Texas Travel

Chet Garner’s Favorite Texas Courthouses

By Chet Garner 6.8.22

Something strange I’ve learned during my trips around Texas is how wide the variety of courthouses is between counties. Some are architecturally stunning, others have intricate histories, and some are just plain strange. This is just the surface, but here are my five favorite Texas courthouses and why I love ’em.

Caldwell Texas courthouses

1. Caldwell County Courthouse, Lockhart

You might know Lockhart as the Barbecue Capital of Texas, but it’s also home to the Caldwell County Courthouse, a historic landmark and one of the most unique buildings in the state. There are three stories of white limestone and red Pecos sandstone, all dressed in Napoleonic style — it looks like something straight out of a European history book. It’s smack-dab in the center of town, so swing by for a tour if you have time while you’re hopping between barbecue joints.

Ellis Texas courthouses

2. Ellis County Courthouse, Waxahachie

The 19th-century architecture in Waxahachie is so quaint and ornate that the town’s nickname is “The Gingerbread City.” The Ellis County Courthouse is no exception to the charm and elegance — except for the faces that decorate its exterior. According to local lore, the stonemason who designed the Texas courthouse had fallen in love with a Waxahachie girl who was so beautiful that he etched her angelic face as he worked on the structure. But during its construction, unrequited love took the design in a different direction. Brokenhearted and angry, the stonemason began depicting her face demonically. So, while the “Gingerbread” courthouse looks sweet, there’s a sour history to it.

Grimes Texas courthouses

3. Grimes County Courthouse, Anderson

Do you like the story of the “Three Little Pigs”? Here’s the Texas version. The Grimes County Courthouse was built in the early 19th century out of logs, then burned to the ground in 1838. They repaired it, but a big, bad windstorm destroyed it again in 1850. So, on the third try, they used stone instead of wood — but it still burned down two more times in 1890 and 1893! The fifth time seemed to be the charm: It was made of bricks in 1894 and has avoided huffing, puffing, and fires ever since.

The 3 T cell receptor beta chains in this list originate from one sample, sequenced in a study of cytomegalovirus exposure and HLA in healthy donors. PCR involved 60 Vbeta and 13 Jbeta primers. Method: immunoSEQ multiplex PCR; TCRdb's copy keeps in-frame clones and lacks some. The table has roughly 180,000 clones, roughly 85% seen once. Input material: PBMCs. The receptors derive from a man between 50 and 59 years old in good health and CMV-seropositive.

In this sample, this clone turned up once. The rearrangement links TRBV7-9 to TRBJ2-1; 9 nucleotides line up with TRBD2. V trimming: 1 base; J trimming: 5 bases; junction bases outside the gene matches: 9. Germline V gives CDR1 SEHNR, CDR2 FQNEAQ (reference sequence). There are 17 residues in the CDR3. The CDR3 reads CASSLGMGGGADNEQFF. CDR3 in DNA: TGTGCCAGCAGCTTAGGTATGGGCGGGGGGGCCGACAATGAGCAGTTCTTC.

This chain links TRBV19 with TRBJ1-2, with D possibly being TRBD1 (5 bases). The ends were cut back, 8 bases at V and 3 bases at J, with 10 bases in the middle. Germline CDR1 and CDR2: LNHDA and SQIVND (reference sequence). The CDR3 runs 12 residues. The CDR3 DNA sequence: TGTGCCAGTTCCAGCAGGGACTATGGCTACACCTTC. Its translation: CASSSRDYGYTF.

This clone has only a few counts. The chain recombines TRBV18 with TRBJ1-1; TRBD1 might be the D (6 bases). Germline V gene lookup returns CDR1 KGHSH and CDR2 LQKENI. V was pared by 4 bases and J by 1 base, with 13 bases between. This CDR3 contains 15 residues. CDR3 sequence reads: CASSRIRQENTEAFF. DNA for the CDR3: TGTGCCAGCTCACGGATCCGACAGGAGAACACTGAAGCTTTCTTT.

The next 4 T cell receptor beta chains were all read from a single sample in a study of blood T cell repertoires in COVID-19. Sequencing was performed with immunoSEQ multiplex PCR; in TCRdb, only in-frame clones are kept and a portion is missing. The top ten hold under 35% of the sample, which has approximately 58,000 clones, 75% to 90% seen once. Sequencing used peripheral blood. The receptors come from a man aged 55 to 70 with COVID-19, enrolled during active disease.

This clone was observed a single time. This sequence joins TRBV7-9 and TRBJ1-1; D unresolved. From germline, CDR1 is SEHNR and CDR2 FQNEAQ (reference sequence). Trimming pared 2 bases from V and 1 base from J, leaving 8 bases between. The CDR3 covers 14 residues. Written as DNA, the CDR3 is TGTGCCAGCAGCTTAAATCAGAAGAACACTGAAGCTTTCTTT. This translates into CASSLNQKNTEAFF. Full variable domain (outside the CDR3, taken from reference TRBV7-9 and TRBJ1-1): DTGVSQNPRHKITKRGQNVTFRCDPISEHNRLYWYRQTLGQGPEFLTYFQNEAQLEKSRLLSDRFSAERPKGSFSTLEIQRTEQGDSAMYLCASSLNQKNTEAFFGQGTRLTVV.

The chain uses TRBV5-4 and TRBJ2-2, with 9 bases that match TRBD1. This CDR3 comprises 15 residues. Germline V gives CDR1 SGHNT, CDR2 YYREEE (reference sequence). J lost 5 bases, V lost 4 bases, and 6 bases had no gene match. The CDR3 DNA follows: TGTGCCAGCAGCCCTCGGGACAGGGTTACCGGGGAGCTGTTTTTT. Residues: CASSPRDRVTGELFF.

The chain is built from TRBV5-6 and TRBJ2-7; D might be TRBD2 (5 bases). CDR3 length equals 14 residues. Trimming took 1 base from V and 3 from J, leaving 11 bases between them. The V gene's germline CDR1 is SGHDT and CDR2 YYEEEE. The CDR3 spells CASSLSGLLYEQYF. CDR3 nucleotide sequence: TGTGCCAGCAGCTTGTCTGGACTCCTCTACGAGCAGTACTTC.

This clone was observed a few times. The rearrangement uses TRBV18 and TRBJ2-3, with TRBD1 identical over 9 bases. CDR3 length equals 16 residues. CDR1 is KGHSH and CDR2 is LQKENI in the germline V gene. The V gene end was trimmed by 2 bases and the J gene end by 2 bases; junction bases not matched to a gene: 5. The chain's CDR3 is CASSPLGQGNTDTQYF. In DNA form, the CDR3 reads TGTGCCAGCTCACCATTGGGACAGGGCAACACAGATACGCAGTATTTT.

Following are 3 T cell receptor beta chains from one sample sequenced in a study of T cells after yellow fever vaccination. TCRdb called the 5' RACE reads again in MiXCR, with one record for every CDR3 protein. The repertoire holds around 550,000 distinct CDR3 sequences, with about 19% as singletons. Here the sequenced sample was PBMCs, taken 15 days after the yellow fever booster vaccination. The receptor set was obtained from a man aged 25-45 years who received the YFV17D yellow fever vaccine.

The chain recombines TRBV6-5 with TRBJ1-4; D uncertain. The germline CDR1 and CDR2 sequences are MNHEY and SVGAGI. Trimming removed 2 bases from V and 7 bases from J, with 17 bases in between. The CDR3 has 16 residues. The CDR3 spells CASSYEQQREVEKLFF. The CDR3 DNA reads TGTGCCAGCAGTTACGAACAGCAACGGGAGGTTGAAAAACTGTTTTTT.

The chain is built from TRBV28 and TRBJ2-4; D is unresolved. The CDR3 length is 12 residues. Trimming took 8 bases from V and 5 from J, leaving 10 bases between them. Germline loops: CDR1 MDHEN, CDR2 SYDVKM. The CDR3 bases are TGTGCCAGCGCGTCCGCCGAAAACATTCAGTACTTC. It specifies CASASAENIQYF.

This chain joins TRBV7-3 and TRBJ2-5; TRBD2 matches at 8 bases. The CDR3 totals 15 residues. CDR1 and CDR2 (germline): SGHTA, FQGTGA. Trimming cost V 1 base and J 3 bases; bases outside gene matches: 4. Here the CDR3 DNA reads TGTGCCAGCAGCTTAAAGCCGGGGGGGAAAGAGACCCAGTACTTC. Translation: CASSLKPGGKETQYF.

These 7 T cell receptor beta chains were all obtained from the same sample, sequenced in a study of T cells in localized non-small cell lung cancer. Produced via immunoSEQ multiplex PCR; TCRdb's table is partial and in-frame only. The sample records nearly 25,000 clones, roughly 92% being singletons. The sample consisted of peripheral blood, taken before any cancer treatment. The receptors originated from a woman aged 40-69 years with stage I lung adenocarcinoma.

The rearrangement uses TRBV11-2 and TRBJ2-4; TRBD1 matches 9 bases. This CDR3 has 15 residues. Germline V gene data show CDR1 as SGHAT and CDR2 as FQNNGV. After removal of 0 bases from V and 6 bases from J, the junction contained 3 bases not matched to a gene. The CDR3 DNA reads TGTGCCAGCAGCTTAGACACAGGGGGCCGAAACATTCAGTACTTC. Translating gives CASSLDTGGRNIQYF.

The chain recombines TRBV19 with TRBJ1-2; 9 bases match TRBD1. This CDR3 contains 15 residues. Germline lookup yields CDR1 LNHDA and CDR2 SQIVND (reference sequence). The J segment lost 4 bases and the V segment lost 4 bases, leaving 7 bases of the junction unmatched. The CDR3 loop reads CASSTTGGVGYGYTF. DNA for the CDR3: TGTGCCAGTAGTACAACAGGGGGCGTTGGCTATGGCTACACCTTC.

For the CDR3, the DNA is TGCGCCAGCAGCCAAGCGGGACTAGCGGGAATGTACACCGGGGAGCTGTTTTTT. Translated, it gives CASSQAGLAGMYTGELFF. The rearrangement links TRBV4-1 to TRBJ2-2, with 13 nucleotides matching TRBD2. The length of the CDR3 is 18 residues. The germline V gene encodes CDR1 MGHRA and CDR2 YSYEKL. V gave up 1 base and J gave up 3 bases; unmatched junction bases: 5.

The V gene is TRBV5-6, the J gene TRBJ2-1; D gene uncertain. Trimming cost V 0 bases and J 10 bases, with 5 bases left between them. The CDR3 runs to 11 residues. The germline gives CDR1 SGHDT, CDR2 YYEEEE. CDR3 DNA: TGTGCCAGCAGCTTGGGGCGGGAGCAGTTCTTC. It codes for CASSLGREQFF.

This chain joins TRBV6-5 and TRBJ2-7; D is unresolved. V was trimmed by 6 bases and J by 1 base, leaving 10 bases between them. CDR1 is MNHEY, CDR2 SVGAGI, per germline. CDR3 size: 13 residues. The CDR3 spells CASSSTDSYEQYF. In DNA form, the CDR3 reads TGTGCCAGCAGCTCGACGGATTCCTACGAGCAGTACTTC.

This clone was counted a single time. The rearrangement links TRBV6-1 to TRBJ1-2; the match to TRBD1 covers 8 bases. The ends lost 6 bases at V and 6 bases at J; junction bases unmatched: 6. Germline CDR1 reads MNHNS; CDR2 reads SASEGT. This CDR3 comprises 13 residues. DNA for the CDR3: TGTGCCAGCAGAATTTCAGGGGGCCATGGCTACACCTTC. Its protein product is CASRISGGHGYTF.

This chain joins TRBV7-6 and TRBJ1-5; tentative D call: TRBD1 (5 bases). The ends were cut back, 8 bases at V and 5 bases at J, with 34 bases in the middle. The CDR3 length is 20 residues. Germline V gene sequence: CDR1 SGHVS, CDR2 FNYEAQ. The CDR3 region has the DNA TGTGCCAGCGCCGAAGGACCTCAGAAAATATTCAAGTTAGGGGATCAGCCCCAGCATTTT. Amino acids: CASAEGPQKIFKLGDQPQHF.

Marfa Texas courthouses

4. Presidio County Courthouses, Marfa

Marfa is all about sights, and not just mysterious ones. If you want an awesome view of town, check out the Presidio County Courthouse. You can take an old staircase up to the center cupola where you can see for miles. But the courthouse itself is worth looking at, too — the exterior walls are beautiful, peachy pink stucco and the cupolas are royal blue. It’s really pleasant to look at.

Scurry Texas courthouses

5. Scurry County Courthouse, Snyder

The Scurry County Courthouse might not be the most aesthetically attractive Texas courthouse (it’s basically just a windowless cube), but it’s still one of my favorites because it’s one of our country’s best examples of Brutalism architecture. Brutalism is as rough as it sounds: hard architectural lines, blocky designs, and minimalist decorations. So, when Scurry County needed to update their existing courthouse in the 1970s, they took a brutalist approach since it was the cheapest option. But they didn’t have enough money to even tear the old courthouse down — so they just wrapped the whole darn thing in granite, windows and all! Now it looks like a mausoleum on the outside, but the inside is less brutal.

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